Consider the query q9 in Example 9-9 and the data stream S0 in Example 9-10. Stream S0 has schema (c1 integer, c2 float). This example defines pattern C as C.c1 = 7. It defines firstc as first(C.c2). In other words, firstc will equal the value of c2 the first time c1 = 7. The query returns the relation in Example 9-11.

Example 9-9 first Function Query

<query id="q9"><![CDATA[ 
    select 
        T.firstc,
        T.lastc,
        T.Ac1,
        T.Bc1,
        T.avgCc1, 
        T.Dc1 
    from 
        S0 
    MATCH_RECOGNIZE ( 
        MEASURES 
            first(C.c2) as firstc, 
            last(C.c2) as lastc, 
            avg(C.c1) as avgCc1, 
            A.c1 as Ac1, 
            B.c1 as Bc1, 
            D.c1 as Dc1 
        PATTERN(A B C* D) 
        DEFINE 
            A as A.c1 = 30, 
            B as B.c2 = 10.0, 
            C as C.c1 = 7, 
            D as D.c1 = 40
    ) as T
]]></query>

Example 9-10 first Function Stream Input

Timestamp   Tuple
 1000       33,0.9
 3000       44,0.4
 4000       30,0.3
 5000       10,10.0
 6000        7,0.9
 7000        7,2.3
 9000        7,8.7
11000       40,6.6
15000       19,8.8
17000       30,5.5
20000        5,10.0
23000       40,6.6
25000        3,5.5
30000       30,2.2
35000        2,10.0
40000        7,5.5
44000       40,8.9

Example 9-11 first Function Relation Output

Timestamp   Tuple Kind  Tuple
11000:      +           0.9,8.7,30,10,7.0,40
23000:      +           ,,30,5,,40
44000:      +           5.5,5.5,30,2,7.0,40

last

Syntax

Surrounding text describes last.png.

Purpose

last returns the value of the specified stream element the last time the specified pattern is matched.

The type of the specified stream element may be any of:

The return type of this function depends on the type of the specified stream element.

This function takes a single argument made up of the following period-separated values:

Examples

Consider the query q9 in Example 9-12 and the data stream S0 in Example 9-13. Stream S1 has schema (c1 integer, c2 float). This example defines pattern C as C.c1 = 7. It defines lastc as last(C.c2). In other words, lastc will equal the value of c2 the last time c1 = 7. The query returns the relation in Example 9-14.

Example 9-12 last Function Query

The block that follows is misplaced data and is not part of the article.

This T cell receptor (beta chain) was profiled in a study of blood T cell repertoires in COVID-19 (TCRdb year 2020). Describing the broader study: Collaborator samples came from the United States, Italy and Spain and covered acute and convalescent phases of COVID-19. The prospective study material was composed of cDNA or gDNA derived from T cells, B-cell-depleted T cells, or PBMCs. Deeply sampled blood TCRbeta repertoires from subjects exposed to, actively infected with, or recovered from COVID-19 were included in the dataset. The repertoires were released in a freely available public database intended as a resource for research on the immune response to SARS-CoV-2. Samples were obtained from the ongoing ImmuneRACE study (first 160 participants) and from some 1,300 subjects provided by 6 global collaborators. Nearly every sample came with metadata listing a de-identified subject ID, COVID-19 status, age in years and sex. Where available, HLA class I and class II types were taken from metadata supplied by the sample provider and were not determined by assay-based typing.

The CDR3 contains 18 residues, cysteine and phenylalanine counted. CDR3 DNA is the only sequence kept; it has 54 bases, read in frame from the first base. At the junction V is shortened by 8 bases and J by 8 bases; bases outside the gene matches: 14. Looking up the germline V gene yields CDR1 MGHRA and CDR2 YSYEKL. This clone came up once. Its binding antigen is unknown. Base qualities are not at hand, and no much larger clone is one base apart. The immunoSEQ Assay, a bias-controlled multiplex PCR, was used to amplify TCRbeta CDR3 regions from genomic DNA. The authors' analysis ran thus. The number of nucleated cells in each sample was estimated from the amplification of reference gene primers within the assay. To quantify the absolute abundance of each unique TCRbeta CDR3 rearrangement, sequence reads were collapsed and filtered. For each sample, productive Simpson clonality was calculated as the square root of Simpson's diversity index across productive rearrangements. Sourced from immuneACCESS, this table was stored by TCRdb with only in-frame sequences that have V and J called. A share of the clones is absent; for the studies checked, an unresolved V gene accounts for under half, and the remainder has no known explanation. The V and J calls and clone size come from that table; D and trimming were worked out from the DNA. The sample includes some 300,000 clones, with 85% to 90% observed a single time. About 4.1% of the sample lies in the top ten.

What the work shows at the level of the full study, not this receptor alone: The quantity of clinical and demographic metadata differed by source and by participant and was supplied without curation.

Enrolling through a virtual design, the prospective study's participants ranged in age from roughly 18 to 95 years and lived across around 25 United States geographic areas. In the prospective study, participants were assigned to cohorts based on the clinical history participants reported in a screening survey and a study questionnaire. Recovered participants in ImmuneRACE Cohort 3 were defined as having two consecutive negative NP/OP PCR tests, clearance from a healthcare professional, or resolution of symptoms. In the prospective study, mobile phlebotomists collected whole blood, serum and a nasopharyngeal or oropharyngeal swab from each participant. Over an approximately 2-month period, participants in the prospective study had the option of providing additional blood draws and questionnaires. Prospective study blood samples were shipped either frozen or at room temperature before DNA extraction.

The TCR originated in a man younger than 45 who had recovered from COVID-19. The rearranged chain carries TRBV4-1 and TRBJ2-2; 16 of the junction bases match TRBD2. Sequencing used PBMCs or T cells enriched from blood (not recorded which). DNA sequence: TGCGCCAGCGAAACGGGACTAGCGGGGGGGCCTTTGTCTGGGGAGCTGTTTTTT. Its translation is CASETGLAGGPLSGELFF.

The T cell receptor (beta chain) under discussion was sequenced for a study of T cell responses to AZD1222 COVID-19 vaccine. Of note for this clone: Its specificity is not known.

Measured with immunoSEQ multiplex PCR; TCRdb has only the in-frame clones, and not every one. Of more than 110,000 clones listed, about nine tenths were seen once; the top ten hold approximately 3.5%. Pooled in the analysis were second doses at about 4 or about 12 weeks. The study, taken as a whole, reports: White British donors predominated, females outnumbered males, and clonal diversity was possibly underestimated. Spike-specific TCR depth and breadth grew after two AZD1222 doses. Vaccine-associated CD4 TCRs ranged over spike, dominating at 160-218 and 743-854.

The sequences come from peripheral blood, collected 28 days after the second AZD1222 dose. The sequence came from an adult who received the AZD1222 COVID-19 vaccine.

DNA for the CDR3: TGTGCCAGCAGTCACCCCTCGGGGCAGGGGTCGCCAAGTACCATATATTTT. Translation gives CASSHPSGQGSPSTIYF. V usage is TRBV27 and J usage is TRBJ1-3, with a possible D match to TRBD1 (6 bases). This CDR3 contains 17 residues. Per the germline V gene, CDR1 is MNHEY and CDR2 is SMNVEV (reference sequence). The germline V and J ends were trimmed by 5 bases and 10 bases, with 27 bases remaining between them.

<query id="q9"><![CDATA[ 
    select 
        T.firstc,
        T.lastc,
        T.Ac1,
        T.Bc1,
        T.avgCc1, 
        T.Dc1 
    from 
        S0 
    MATCH_RECOGNIZE ( 
        MEASURES 
            first(C.c2) as firstc, 
            last(C.c2) as lastc, 
            avg(C.c1) as avgCc1, 
            A.c1 as Ac1, 
            B.c1 as Bc1, 
            D.c1 as Dc1 
        PATTERN(A B C* D) 
        DEFINE 
            A as A.c1 = 30, 
            B as B.c2 = 10.0, 
            C as C.c1 = 7, 
            D as D.c1 = 40
    ) as T
]]></query>

Example 9-13 last Function Stream Input

Timestamp   Tuple
 1000       33,0.9
 3000       44,0.4
 4000       30,0.3
 5000       10,10.0
 6000        7,0.9
 7000        7,2.3
 9000        7,8.7
11000       40,6.6
15000       19,8.8
17000       30,5.5
20000        5,10.0
23000       40,6.6
25000        3,5.5
30000       30,2.2
35000        2,10.0
40000        7,5.5
44000       40,8.9

Example 9-14 last Function Relation Output

Timestamp   Tuple Kind  Tuple
11000:      +           0.9,8.7,30,10,7.0,40
23000:      +           ,,30,5,,40
44000:      +           5.5,5.5,30,2,7.0,40

listagg

Syntax

Surrounding text describes listagg.png.

Purpose

listagg returns a java.util.List containing the Java equivalent of the function's argument.

Note that when a user-defined class is used as the function argument, the class must implement the equals method.

Examples

In Example 9-15, "listagg Query", view v1 aggregates the values from the third column of Example 9-16, "listagg Example Input" into a java.util.List (the default return type) and a java.util.LinkedHashSet. Query q1 then selects the size of each to generate the output in Example 9-17, "listagg Relation Output".

Example 9-15 listagg Query

<view id="v1"><![CDATA[
    ISTREAM(select c1, listAgg(c3) as l1, 
        java.util.LinkedHashSet(listAgg(c3)) as set1 
    from S1 
    group by c1)
]]></view>

<query id="q1"><![CDATA[
    select v1.l1.size(), v1.set1.size() 
    from v1
]]></query> 

Example 9-16 listagg Example Input

Timestamp     Tuple
1000          rcl, 1, 15, 400
1000          msft, 1, 15, 400
2000          orcl, 2, 20, 300
2000          msft, 2, 20, 300
5000          orcl, 4, 5, 200
5000          msft, 4, 5, 200
7000          orcl, 3, 10, 100
7000          msft, 3, 20, 100
h 20000000

Example 9-17 listagg Relation Output

Timestamp   Tuple Kind   Tuple
 1000:          +        1,1
 1000:          +        1,1
 2000:          +        2,2
 2000:          +        2,2
 5000:          +        3,3
 5000:          +        3,3
 7000:          +        4,4
 7000:          +        4,3

max

Syntax

Surrounding text describes max.png.

Purpose

max returns maximum value of expr. Its datatype depends on the datatype of the argument.

Examples

Consider the query test_max_timestamp in Example 9-18 and the data stream S15 in Example 9-19. Stream S15 has schema (c1 int, c2 timestamp). The query returns the relation in Example 9-20.

Example 9-18 max Function Query

<query id="test_max_timestamp"><![CDATA[ 
    select max(c2) from S15[range 2]
]]></query>

Example 9-19 max Function Stream Input

Timestamp   Tuple
  10        1,"08/07/2004 11:13:48"
2000         ,"08/07/2005 11:13:48"
3400        3,"08/07/2006 11:13:48"
4700         ,"08/07/2007 11:13:48"
h 8000 
h 200000000

Example 9-20 max Function Relation Output